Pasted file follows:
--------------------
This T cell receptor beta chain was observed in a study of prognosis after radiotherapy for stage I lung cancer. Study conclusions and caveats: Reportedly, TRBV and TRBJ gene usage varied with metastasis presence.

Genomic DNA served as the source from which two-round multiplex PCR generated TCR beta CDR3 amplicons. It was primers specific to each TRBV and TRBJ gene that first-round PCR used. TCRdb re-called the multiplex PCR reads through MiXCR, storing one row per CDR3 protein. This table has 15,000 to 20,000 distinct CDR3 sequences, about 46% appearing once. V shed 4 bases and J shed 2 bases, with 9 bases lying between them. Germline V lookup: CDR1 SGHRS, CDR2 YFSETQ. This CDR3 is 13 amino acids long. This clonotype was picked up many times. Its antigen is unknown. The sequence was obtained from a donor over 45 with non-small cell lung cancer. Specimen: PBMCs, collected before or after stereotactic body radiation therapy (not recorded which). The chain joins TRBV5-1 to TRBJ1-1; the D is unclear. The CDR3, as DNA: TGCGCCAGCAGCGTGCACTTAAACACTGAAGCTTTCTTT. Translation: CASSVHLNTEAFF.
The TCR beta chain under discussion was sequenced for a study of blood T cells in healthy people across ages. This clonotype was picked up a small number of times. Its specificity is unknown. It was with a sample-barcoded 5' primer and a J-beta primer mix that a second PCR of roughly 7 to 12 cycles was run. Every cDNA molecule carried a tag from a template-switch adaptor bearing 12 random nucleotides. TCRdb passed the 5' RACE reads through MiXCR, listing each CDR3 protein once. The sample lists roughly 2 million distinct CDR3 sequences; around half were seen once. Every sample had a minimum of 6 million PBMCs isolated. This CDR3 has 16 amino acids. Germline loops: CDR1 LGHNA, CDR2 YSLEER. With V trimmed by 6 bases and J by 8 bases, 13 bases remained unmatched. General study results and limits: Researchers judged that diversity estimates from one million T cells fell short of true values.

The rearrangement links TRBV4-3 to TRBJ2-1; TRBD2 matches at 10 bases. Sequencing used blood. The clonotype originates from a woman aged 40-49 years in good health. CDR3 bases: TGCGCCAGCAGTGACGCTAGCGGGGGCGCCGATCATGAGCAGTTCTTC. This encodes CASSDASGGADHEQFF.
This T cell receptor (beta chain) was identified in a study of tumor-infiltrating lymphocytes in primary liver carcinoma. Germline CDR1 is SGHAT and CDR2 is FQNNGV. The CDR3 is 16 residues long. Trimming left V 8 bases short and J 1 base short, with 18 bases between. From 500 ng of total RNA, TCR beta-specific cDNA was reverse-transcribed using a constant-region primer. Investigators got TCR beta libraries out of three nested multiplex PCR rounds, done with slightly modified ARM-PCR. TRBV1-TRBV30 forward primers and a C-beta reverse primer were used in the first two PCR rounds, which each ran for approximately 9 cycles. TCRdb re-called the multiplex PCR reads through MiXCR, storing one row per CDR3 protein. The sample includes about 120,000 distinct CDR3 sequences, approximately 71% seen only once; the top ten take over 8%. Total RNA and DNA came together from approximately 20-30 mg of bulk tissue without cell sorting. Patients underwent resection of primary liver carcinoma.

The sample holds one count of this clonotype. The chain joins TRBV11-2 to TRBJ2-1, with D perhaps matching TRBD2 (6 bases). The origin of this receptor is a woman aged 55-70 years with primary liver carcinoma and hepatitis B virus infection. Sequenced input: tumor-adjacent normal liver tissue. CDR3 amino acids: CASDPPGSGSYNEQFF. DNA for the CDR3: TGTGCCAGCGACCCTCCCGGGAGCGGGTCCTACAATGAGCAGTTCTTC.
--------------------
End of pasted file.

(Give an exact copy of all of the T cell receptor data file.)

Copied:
This T cell receptor beta chain was observed in a study of prognosis after radiotherapy for stage I lung cancer. Study conclusions and caveats: Reportedly, TRBV and TRBJ gene usage varied with metastasis presence.

Genomic DNA served as the source from which two-round multiplex PCR generated TCR beta CDR3 amplicons. It was primers specific to each TRBV and TRBJ gene that first-round PCR used. TCRdb re-called the multiplex PCR reads through MiXCR, storing one row per CDR3 protein. This table has 15,000 to 20,000 distinct CDR3 sequences, about 46% appearing once. V shed 4 bases and J shed 2 bases, with 9 bases lying between them. Germline V lookup: CDR1 SGHRS, CDR2 YFSETQ. This CDR3 is 13 amino acids long. This clonotype was picked up many times. Its antigen is unknown. The sequence was obtained from a donor over 45 with non-small cell lung cancer. Specimen: PBMCs, collected before or after stereotactic body radiation therapy (not recorded which). The chain joins TRBV5-1 to TRBJ1-1; the D is unclear. The CDR3, as DNA: TGCGCCAGCAGCGTGCACTTAAACACTGAAGCTTTCTTT. Translation: CASSVHLNTEAFF.
The TCR beta chain under discussion was sequenced for a study of blood T cells in healthy people across ages. This clonotype was picked up a small number of times. Its specificity is unknown. It was with a sample-barcoded 5' primer and a J-beta primer mix that a second PCR of roughly 7 to 12 cycles was run. Every cDNA molecule carried a tag from a template-switch adaptor bearing 12 random nucleotides. TCRdb passed the 5' RACE reads through MiXCR, listing each CDR3 protein once. The sample lists roughly 2 million distinct CDR3 sequences; around half were seen once. Every sample had a minimum of 6 million PBMCs isolated. This CDR3 has 16 amino acids. Germline loops: CDR1 LGHNA, CDR2 YSLEER. With V trimmed by 6 bases and J by 8 bases, 13 bases remained unmatched. General study results and limits: Researchers judged that diversity estimates from one million T cells fell short of true values.

The rearrangement links TRBV4-3 to TRBJ2-1; TRBD2 matches at 10 bases. Sequencing used blood. The clonotype originates from a woman aged 40-49 years in good health. CDR3 bases: TGCGCCAGCAGTGACGCTAGCGGGGGCGCCGATCATGAGCAGTTCTTC. This encodes CASSDASGGADHEQFF.
This T cell receptor (beta chain) was identified in a study of tumor-infiltrating lymphocytes in primary liver carcinoma. Germline CDR1 is SGHAT and CDR2 is FQNNGV. The CDR3 is 16 residues long. Trimming left V 8 bases short and J 1 base short, with 18 bases between. From 500 ng of total RNA, TCR beta-specific cDNA was reverse-transcribed using a constant-region primer. Investigators got TCR beta libraries out of three nested multiplex PCR rounds, done with slightly modified ARM-PCR. TRBV1-TRBV30 forward primers and a C-beta reverse primer were used in the first two PCR rounds, which each ran for approximately 9 cycles. TCRdb re-called the multiplex PCR reads through MiXCR, storing one row per CDR3 protein. The sample includes about 120,000 distinct CDR3 sequences, approximately 71% seen only once; the top ten take over 8%. Total RNA and DNA came together from approximately 20-30 mg of bulk tissue without cell sorting. Patients underwent resection of primary liver carcinoma.

The sample holds one count of this clonotype. The chain joins TRBV11-2 to TRBJ2-1, with D perhaps matching TRBD2 (6 bases). The origin of this receptor is a woman aged 55-70 years with primary liver carcinoma and hepatitis B virus infection. Sequenced input: tumor-adjacent normal liver tissue. CDR3 amino acids: CASDPPGSGSYNEQFF. DNA for the CDR3: TGTGCCAGCGACCCTCCCGGGAGCGGGTCCTACAATGAGCAGTTCTTC.